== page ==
A long day of driving: Portrush to Belfast, then back to Dublin.
In Belfast, we took a turn around the city, looking at political murals of Shankill and Falls Road. Then we met a local guide at the Titanic museum, to learn about the industrial era and the Titanic, built in Belfast's shipyard in 1911.
A metal strip on the pavers between the Titanic exhibits and the water marks the spot where Titanic once sat in dry dock, next to her sister ship, Olympic.
Titanic on the left, Olympic on the right.
Our local guide has a personal connection to Titanic: her grandfather worked in the shipyards, and in an effort to improve his fortunes, decided to take a position on board Titanic and sail to New York on her maiden voyage. She gave us a tour of the building where the ships were designed, and where the draftsmen worked. We were one of the last groups to tour this building. It and others along the wharf will become part of a new hotel. Personally, I think that's a shame. This beautiful building, with its soaring roof and skylights, is a part of the history of the Titanic, and should be preserved.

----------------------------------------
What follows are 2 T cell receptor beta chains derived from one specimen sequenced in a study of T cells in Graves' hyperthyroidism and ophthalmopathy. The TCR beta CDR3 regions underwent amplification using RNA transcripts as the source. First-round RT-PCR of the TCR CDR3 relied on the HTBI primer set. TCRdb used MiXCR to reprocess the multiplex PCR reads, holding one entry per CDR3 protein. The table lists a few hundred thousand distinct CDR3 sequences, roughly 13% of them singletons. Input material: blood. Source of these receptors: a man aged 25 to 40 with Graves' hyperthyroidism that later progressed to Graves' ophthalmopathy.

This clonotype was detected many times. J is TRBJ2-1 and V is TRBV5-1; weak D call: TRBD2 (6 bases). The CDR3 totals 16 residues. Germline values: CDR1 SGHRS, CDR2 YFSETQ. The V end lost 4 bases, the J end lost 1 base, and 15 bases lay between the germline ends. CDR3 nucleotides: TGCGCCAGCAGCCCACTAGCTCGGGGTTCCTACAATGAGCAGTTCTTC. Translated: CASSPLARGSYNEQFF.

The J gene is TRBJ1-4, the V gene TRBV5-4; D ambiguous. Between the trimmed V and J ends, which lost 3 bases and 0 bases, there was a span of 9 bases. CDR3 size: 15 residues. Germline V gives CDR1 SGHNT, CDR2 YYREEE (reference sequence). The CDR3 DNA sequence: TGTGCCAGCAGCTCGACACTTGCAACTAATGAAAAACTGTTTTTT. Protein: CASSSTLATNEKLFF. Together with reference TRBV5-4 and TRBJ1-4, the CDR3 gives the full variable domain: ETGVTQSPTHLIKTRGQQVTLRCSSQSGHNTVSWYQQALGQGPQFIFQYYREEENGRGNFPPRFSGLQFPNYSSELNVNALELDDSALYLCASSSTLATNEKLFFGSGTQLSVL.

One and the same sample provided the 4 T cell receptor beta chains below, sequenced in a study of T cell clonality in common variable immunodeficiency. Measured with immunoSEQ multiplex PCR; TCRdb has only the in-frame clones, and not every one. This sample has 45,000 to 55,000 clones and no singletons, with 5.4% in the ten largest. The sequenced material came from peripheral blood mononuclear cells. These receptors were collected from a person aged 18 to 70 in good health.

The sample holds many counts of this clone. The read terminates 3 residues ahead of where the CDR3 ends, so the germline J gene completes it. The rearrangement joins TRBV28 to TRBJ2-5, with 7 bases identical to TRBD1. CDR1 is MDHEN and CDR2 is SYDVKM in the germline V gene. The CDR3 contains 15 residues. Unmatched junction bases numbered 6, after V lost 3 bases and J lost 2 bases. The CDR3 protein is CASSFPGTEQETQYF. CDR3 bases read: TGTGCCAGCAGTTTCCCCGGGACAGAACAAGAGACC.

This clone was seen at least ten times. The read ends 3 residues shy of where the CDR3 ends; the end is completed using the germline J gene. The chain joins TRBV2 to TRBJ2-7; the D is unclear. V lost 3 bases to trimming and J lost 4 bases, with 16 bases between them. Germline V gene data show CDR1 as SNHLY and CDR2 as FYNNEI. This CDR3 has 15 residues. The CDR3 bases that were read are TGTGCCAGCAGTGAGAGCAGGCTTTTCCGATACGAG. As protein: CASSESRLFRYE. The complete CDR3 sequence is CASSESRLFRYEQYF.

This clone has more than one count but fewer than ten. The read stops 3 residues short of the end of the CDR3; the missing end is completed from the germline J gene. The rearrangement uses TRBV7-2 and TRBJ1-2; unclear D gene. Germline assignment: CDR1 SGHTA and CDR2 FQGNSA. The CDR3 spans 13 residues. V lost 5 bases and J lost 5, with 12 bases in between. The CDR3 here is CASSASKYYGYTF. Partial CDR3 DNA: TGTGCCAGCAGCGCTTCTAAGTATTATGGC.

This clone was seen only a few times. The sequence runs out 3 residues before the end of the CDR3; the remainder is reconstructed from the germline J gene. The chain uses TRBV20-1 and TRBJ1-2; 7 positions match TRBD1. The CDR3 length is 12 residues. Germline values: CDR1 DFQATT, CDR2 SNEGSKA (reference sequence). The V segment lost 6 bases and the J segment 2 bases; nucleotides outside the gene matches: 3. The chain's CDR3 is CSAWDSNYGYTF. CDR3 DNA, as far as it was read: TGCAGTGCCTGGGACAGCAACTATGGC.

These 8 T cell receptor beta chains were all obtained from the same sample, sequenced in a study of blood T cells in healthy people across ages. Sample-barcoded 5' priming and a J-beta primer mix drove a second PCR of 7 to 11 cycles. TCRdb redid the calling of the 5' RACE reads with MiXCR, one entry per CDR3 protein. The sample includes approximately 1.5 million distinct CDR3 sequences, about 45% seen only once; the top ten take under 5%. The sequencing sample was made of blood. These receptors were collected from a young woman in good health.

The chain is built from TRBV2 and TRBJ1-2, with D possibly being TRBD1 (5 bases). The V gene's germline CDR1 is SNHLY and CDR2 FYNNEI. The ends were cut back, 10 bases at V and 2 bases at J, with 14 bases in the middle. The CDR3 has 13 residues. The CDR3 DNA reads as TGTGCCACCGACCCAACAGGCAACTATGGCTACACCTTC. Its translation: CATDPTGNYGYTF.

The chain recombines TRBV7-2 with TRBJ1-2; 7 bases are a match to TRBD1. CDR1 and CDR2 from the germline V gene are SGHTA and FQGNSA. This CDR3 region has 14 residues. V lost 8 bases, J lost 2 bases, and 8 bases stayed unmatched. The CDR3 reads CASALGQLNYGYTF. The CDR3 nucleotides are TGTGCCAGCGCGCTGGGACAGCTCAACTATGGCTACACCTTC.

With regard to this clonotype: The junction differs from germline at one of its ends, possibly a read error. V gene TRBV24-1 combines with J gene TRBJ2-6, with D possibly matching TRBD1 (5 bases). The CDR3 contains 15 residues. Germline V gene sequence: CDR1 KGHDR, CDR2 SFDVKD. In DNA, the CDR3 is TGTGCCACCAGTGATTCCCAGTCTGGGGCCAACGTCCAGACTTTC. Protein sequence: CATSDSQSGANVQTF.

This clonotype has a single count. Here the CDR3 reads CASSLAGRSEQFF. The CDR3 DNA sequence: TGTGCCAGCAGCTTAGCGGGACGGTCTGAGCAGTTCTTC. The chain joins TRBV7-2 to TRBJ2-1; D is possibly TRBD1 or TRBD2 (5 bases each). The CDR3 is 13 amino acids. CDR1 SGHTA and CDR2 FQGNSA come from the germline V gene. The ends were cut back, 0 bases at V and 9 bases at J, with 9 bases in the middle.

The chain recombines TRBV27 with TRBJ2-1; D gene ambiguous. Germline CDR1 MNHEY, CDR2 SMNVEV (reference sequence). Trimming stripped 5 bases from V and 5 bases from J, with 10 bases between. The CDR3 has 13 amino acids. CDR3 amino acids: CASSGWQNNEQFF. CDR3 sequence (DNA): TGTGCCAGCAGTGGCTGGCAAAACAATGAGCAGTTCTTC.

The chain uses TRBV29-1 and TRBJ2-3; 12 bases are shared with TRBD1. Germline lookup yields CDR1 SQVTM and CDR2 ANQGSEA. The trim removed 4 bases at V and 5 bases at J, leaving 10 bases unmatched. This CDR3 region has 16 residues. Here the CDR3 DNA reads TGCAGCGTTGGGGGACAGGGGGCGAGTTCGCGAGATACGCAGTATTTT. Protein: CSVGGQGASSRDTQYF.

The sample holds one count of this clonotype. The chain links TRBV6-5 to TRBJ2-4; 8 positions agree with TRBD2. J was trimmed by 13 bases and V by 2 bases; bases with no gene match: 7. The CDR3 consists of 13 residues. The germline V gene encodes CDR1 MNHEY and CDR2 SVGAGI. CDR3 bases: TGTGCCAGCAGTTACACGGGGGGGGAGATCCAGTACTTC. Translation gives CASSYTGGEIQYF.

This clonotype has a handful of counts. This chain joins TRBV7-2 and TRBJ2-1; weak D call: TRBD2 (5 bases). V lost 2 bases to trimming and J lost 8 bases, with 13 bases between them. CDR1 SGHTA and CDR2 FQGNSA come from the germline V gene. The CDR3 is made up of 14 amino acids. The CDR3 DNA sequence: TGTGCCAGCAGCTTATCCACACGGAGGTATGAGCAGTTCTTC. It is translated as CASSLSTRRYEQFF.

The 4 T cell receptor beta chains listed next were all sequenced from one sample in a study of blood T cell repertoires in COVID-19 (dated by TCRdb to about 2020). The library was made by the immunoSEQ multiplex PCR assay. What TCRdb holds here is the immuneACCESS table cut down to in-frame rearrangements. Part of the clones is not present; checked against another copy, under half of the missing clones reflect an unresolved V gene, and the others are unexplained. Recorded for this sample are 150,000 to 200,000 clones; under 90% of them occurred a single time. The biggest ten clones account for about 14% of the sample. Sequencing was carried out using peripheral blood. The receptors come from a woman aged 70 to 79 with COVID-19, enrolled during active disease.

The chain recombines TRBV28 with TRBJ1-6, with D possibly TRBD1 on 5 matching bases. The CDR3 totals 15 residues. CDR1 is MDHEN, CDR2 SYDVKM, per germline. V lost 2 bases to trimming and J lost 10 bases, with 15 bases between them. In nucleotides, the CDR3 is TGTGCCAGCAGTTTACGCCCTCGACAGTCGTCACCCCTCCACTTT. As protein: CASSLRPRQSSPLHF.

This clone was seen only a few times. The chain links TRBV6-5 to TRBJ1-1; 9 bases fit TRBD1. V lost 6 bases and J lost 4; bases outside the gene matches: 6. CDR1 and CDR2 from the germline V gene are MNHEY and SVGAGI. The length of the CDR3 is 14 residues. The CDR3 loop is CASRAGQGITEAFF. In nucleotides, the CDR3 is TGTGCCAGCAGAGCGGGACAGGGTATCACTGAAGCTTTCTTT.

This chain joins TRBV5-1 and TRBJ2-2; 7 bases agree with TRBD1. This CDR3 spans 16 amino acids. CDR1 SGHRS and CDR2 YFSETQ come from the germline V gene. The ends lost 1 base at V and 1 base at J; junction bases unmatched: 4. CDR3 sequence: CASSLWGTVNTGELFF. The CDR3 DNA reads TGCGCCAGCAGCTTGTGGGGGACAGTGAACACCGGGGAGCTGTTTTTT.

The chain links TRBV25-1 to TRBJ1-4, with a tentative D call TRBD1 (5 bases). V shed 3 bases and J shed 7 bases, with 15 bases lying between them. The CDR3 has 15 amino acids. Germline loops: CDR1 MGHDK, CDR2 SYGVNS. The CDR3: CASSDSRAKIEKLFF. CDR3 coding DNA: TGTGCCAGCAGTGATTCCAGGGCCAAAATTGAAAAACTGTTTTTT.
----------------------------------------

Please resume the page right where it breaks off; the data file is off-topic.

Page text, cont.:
After the Titanic exhibit, Dave and I returned to the city center for lunch, then spent an hour exploring the Belfast City Hall. Its soaring rotunda and stained glass make it a spectacular place to visit.
Then we settled in for the long drive back to Dublin, and our last night together. With no stops, I snapped through the coach windows. This blurry shot of the green Irish countryside reminds me that Ireland would be a great place to paint. My dad would have loved it.
Tomorrow at breakfast we'll say goodbye to most of our group, but a few of us are staying on in Dublin for a few more days.